A middle-aged man in a light blue jumpsuit looked down at him, adjusting his thick-framed, taped glasses. His brown hair and beard showed some white and the urge for some grooming. He tended a helping hand to Lucas, who hesitated at first.
“Ugh… thanks,” Lucas said back upright, his forehead and cheekbones feeling as if someone squeezed them hard. “I’m okay.”
“Come on, let me have a look at that.” The man grabbed Lucas’s head with both hands and examined his bandages. He wasn’t as tall but just enough to reach just fine.
“Don’t worry about it. I’m fine.”
“Easy, boy. I’m a nurse.” The man pulled up his glasses and gave his forehead an even closer look. “You shouldn’t go easy on these things. Some people suffer brain trauma without realizing about days later.” He paused and continued in a somber tone, “by then it’s already too late.”
Lucas’s eyes widened in restrained panic.
“Dad, his forehead is bleeding,” a young female voice said.
Lucas looked up at a girl standing behind the man, with a dramatic stare and pointing at Lucas. She was about twelve, green eyes, freckles, and messy red hair falling on her shoulders.
“Izzy, hun, go with your mom,” the bearded man said. “I’ll be there in a second.”
“Is he going to die?” the girl pressed on.
The man rolled his eyes, finally looking back at her. “Honey, please.”
She approached and placed a hand high on her father’s shoulder, shifting her stare at him from dramatic to dramatically determined. “All right, big man, do your best. Don’t let this one go.”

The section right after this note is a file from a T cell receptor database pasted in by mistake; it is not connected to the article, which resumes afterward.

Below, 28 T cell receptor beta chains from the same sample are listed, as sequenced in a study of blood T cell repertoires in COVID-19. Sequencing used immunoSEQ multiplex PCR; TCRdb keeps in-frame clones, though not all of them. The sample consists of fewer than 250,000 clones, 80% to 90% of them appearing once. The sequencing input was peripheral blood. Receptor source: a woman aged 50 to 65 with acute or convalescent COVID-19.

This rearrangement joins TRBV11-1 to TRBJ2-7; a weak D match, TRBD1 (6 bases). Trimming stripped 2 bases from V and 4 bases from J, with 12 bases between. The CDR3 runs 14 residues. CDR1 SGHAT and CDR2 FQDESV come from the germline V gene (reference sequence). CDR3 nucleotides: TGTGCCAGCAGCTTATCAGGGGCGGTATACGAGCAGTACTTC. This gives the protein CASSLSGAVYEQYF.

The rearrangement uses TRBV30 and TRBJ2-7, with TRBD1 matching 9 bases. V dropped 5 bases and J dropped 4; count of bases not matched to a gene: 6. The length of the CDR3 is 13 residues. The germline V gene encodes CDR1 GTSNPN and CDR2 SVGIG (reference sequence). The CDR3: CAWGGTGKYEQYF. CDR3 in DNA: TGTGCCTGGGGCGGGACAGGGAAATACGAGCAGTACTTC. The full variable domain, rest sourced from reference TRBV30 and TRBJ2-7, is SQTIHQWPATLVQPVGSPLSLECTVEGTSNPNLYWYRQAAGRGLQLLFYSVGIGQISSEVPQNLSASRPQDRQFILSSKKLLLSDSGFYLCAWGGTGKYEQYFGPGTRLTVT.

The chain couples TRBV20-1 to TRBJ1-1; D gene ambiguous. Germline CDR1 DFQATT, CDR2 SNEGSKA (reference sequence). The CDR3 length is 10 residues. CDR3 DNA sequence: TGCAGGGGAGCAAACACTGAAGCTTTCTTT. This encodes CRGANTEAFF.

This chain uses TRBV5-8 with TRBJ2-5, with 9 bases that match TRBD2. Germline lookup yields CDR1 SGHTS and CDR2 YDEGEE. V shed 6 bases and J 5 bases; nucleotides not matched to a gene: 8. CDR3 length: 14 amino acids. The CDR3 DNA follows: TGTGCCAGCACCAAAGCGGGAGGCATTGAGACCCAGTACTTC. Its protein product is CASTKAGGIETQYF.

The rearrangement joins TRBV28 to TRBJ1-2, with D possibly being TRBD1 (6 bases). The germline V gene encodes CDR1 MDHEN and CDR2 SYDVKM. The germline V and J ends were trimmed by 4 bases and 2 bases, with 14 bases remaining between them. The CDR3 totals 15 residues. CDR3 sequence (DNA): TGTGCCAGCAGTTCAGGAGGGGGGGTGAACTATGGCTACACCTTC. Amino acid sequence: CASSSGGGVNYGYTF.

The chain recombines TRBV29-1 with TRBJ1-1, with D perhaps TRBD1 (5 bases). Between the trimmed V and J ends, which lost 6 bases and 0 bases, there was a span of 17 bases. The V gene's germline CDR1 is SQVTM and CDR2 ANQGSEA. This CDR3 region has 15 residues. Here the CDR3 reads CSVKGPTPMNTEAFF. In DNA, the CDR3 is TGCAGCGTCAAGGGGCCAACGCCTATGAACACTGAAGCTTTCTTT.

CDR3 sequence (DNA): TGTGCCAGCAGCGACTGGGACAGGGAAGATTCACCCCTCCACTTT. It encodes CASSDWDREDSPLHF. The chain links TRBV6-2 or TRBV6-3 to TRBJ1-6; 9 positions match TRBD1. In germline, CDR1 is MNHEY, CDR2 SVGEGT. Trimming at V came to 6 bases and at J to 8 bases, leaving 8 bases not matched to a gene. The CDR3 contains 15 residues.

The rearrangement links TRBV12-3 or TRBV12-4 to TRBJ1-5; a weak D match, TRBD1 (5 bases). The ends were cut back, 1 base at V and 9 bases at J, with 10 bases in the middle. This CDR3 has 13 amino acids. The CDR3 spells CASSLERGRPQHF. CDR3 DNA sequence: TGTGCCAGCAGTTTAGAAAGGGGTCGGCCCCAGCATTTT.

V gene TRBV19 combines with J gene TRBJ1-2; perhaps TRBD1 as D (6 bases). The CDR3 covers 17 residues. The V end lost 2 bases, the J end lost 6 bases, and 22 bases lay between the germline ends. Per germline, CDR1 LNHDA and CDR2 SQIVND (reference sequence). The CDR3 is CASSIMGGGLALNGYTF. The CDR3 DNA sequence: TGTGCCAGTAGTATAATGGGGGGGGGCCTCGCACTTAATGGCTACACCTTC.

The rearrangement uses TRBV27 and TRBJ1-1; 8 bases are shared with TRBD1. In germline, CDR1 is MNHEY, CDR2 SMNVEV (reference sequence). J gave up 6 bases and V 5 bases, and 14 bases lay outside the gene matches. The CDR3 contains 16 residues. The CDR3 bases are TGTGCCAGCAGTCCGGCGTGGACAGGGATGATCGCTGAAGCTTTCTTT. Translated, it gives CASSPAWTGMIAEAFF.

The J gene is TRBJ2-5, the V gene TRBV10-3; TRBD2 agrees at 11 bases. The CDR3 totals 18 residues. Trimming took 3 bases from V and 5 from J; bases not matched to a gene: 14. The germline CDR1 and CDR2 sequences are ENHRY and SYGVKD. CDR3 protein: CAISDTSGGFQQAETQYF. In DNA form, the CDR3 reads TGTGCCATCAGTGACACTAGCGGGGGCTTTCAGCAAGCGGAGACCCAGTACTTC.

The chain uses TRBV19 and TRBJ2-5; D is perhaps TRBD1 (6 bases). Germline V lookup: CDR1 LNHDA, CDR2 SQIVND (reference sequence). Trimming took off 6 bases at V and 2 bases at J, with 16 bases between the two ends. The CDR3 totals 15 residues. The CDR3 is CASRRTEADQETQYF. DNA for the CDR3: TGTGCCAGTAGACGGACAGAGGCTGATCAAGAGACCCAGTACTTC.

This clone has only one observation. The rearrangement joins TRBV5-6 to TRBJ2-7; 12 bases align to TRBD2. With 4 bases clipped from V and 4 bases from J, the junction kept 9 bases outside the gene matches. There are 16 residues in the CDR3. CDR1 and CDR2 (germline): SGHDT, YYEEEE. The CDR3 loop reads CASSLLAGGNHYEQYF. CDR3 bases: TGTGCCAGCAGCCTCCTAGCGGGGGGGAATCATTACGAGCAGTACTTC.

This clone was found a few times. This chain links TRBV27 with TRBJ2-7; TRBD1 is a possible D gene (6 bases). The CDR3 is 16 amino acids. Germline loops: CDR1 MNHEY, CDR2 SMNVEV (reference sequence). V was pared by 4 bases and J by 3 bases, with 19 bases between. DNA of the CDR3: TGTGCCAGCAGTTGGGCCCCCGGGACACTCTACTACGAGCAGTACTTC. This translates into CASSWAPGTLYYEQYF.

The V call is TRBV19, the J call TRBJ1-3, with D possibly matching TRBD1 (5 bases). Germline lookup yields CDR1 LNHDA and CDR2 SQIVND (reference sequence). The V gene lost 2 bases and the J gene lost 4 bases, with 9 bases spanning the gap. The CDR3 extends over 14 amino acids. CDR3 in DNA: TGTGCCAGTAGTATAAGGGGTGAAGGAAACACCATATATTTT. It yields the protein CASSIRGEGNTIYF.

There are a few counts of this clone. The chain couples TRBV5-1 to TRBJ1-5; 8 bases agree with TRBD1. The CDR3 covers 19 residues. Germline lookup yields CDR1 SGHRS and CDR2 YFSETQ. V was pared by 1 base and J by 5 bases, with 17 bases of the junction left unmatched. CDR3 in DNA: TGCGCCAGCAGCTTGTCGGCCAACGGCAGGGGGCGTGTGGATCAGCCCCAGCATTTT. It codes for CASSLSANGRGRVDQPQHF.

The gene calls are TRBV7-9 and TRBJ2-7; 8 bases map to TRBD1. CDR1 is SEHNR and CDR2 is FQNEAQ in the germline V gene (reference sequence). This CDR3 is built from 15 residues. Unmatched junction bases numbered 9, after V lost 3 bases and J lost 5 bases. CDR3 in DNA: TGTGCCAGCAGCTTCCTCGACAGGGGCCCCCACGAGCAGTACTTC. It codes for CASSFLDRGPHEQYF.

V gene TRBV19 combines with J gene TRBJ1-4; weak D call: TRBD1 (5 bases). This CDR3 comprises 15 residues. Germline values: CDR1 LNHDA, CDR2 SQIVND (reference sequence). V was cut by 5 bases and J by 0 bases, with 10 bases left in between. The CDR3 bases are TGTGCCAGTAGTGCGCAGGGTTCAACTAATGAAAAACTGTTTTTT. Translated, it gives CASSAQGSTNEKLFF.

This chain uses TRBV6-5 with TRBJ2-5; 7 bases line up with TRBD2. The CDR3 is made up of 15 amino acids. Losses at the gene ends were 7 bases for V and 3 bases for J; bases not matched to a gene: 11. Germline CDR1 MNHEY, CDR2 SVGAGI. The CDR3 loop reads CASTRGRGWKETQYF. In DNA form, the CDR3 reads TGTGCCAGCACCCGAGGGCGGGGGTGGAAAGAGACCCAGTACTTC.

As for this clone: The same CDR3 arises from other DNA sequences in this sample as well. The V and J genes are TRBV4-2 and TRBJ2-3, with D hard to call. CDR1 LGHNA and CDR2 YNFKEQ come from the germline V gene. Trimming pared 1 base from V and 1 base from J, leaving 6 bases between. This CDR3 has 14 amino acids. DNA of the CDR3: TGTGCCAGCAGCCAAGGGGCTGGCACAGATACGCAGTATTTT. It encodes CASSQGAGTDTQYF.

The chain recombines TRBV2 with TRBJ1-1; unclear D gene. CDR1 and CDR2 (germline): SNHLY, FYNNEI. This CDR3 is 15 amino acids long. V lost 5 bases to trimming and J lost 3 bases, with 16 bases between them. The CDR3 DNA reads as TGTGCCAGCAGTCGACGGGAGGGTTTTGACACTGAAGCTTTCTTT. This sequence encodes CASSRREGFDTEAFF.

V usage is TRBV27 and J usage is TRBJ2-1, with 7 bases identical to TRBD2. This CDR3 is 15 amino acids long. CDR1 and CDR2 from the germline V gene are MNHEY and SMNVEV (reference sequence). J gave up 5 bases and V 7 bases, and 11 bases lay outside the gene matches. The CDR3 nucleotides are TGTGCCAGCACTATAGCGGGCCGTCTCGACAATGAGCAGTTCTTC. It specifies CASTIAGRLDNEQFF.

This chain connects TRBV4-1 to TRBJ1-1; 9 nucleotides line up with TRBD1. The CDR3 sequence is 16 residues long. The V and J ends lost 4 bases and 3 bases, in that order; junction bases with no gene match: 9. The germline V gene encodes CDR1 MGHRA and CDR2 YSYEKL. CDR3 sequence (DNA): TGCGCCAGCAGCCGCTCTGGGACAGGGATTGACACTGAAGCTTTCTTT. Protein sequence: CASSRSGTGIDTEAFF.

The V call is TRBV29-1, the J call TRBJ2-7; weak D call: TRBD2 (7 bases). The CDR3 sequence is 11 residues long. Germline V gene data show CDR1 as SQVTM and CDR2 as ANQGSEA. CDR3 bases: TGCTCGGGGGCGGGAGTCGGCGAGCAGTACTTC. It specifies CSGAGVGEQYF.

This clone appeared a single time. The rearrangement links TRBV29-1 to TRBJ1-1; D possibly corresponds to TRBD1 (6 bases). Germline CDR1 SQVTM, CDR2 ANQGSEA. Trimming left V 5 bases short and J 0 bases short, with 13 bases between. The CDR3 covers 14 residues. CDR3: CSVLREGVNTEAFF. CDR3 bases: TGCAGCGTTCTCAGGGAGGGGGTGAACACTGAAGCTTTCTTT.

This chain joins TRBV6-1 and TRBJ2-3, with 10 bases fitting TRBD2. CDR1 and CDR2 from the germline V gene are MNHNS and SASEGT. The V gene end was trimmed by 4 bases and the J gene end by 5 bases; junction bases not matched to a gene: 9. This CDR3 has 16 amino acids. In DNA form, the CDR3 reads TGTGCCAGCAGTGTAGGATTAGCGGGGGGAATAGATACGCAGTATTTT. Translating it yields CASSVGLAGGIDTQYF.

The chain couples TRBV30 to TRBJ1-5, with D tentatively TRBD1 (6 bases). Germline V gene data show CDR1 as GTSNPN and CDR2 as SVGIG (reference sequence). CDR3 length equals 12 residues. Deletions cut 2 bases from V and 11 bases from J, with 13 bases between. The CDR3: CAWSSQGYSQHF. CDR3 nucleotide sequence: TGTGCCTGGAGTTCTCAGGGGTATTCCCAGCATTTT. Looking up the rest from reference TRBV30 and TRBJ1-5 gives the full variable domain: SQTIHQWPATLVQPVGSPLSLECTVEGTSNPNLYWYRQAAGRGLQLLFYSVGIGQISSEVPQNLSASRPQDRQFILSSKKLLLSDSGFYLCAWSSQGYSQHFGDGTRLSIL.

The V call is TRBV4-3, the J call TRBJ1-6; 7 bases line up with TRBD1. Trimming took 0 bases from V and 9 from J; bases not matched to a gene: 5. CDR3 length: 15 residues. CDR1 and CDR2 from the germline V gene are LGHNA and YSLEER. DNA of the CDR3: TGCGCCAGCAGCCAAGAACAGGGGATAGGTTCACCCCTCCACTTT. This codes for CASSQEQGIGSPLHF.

“This one?” Lucas shrilled to himself, choking a bit.
And so the girl went off to the crowd gathered around the duet where her mother met her with open arms and a loving smile. It was Director Walker—her eyes and hair matched those of her daughter. No doubt about their kinship.
“I’m sorry about my daughter,” the man said, “she’s got a loose lip.” He sighed. “Anyways, your head doesn’t look that bad. A change of bandages and some analgesics should do the job. Get to your section’s infirmary and tell them I sent you—they won’t give you much trouble.”
“Oh, thanks, sir…” Lucas trailed off, not recalling if the man mentioned his name at some point.
“The name’s Nathan—Nathan Clarke. But everyone calls me Nate.” The man extended a thick but soft-looking hand with a ring at Lucas.
“Lucas.” Lucas shook that hand as firm as his slender forearm allowed.
“Nice meeting you, Lucas. Take it easy from now on.” And the man walked off waving once. Back at the crowd, he met with his family, kissing his wife on the forehead while his daughter cheered and demanded his attention. A happy family. Lucas wasn’t aware Director Walker was married; not even pondered the thought. He often pictured high ranks as gloomy people made of stone. That sight made Lucas see himself and his girlfriend like that someday, although he wasn’t sure how Tatiana would feel about that being practically allergic to children.
A distant bell snapped him out of it. “Shit, it’s nine already,” he said.
With two more sections to go, he shifted to a rush towards the next connection gate.